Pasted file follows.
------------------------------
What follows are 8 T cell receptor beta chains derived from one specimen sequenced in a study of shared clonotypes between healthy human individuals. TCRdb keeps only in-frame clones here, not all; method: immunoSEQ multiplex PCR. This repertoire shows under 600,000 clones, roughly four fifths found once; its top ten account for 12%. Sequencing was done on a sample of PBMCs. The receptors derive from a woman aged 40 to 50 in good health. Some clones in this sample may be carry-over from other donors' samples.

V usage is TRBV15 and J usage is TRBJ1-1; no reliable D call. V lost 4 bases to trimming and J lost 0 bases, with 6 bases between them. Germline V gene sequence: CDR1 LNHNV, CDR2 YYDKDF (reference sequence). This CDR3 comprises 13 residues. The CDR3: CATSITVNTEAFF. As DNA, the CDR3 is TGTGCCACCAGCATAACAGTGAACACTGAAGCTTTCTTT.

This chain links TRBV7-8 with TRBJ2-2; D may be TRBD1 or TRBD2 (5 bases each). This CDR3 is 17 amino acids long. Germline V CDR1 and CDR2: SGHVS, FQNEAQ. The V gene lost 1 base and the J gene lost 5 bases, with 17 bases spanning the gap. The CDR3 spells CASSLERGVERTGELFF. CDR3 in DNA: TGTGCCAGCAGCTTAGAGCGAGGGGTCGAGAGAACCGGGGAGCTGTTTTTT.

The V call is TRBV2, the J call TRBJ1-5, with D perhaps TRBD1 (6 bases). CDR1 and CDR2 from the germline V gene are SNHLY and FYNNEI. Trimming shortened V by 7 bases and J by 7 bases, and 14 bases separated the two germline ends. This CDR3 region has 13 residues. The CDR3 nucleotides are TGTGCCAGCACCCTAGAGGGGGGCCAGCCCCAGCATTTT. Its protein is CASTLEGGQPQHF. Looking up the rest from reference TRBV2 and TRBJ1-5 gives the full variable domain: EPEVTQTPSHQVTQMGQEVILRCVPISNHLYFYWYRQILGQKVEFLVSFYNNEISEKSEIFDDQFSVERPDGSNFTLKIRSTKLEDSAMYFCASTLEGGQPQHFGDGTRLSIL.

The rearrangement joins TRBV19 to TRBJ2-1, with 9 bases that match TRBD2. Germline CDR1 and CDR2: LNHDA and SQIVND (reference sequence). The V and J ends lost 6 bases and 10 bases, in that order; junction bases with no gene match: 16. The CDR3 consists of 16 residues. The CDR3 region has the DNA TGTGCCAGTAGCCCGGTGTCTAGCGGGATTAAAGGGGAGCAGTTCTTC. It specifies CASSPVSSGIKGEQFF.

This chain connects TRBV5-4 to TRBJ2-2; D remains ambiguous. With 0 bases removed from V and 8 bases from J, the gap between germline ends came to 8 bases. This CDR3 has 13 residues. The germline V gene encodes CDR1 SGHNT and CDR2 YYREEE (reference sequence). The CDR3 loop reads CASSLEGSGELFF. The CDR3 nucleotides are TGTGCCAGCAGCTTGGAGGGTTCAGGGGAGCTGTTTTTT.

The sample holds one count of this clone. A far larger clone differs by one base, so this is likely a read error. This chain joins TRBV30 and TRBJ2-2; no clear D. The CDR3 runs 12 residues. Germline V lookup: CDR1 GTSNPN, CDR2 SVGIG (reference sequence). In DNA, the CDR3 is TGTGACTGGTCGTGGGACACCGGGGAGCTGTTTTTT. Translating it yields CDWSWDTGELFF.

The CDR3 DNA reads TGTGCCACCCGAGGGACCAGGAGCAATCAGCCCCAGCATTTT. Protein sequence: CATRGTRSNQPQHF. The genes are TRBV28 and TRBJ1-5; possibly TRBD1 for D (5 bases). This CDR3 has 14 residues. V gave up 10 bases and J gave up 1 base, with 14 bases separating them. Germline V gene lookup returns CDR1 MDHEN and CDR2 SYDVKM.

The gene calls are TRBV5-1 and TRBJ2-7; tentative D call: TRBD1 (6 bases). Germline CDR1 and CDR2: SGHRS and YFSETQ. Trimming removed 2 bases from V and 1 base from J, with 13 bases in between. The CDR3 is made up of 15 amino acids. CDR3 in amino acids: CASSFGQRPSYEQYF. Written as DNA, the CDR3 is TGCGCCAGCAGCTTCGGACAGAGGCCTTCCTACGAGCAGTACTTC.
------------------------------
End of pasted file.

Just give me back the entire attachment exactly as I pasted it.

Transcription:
What follows are 8 T cell receptor beta chains derived from one specimen sequenced in a study of shared clonotypes between healthy human individuals. TCRdb keeps only in-frame clones here, not all; method: immunoSEQ multiplex PCR. This repertoire shows under 600,000 clones, roughly four fifths found once; its top ten account for 12%. Sequencing was done on a sample of PBMCs. The receptors derive from a woman aged 40 to 50 in good health. Some clones in this sample may be carry-over from other donors' samples.

V usage is TRBV15 and J usage is TRBJ1-1; no reliable D call. V lost 4 bases to trimming and J lost 0 bases, with 6 bases between them. Germline V gene sequence: CDR1 LNHNV, CDR2 YYDKDF (reference sequence). This CDR3 comprises 13 residues. The CDR3: CATSITVNTEAFF. As DNA, the CDR3 is TGTGCCACCAGCATAACAGTGAACACTGAAGCTTTCTTT.

This chain links TRBV7-8 with TRBJ2-2; D may be TRBD1 or TRBD2 (5 bases each). This CDR3 is 17 amino acids long. Germline V CDR1 and CDR2: SGHVS, FQNEAQ. The V gene lost 1 base and the J gene lost 5 bases, with 17 bases spanning the gap. The CDR3 spells CASSLERGVERTGELFF. CDR3 in DNA: TGTGCCAGCAGCTTAGAGCGAGGGGTCGAGAGAACCGGGGAGCTGTTTTTT.

The V call is TRBV2, the J call TRBJ1-5, with D perhaps TRBD1 (6 bases). CDR1 and CDR2 from the germline V gene are SNHLY and FYNNEI. Trimming shortened V by 7 bases and J by 7 bases, and 14 bases separated the two germline ends. This CDR3 region has 13 residues. The CDR3 nucleotides are TGTGCCAGCACCCTAGAGGGGGGCCAGCCCCAGCATTTT. Its protein is CASTLEGGQPQHF. Looking up the rest from reference TRBV2 and TRBJ1-5 gives the full variable domain: EPEVTQTPSHQVTQMGQEVILRCVPISNHLYFYWYRQILGQKVEFLVSFYNNEISEKSEIFDDQFSVERPDGSNFTLKIRSTKLEDSAMYFCASTLEGGQPQHFGDGTRLSIL.

The rearrangement joins TRBV19 to TRBJ2-1, with 9 bases that match TRBD2. Germline CDR1 and CDR2: LNHDA and SQIVND (reference sequence). The V and J ends lost 6 bases and 10 bases, in that order; junction bases with no gene match: 16. The CDR3 consists of 16 residues. The CDR3 region has the DNA TGTGCCAGTAGCCCGGTGTCTAGCGGGATTAAAGGGGAGCAGTTCTTC. It specifies CASSPVSSGIKGEQFF.

This chain connects TRBV5-4 to TRBJ2-2; D remains ambiguous. With 0 bases removed from V and 8 bases from J, the gap between germline ends came to 8 bases. This CDR3 has 13 residues. The germline V gene encodes CDR1 SGHNT and CDR2 YYREEE (reference sequence). The CDR3 loop reads CASSLEGSGELFF. The CDR3 nucleotides are TGTGCCAGCAGCTTGGAGGGTTCAGGGGAGCTGTTTTTT.

The sample holds one count of this clone. A far larger clone differs by one base, so this is likely a read error. This chain joins TRBV30 and TRBJ2-2; no clear D. The CDR3 runs 12 residues. Germline V lookup: CDR1 GTSNPN, CDR2 SVGIG (reference sequence). In DNA, the CDR3 is TGTGACTGGTCGTGGGACACCGGGGAGCTGTTTTTT. Translating it yields CDWSWDTGELFF.

The CDR3 DNA reads TGTGCCACCCGAGGGACCAGGAGCAATCAGCCCCAGCATTTT. Protein sequence: CATRGTRSNQPQHF. The genes are TRBV28 and TRBJ1-5; possibly TRBD1 for D (5 bases). This CDR3 has 14 residues. V gave up 10 bases and J gave up 1 base, with 14 bases separating them. Germline V gene lookup returns CDR1 MDHEN and CDR2 SYDVKM.

The gene calls are TRBV5-1 and TRBJ2-7; tentative D call: TRBD1 (6 bases). Germline CDR1 and CDR2: SGHRS and YFSETQ. Trimming removed 2 bases from V and 1 base from J, with 13 bases in between. The CDR3 is made up of 15 amino acids. CDR3 in amino acids: CASSFGQRPSYEQYF. Written as DNA, the CDR3 is TGCGCCAGCAGCTTCGGACAGAGGCCTTCCTACGAGCAGTACTTC.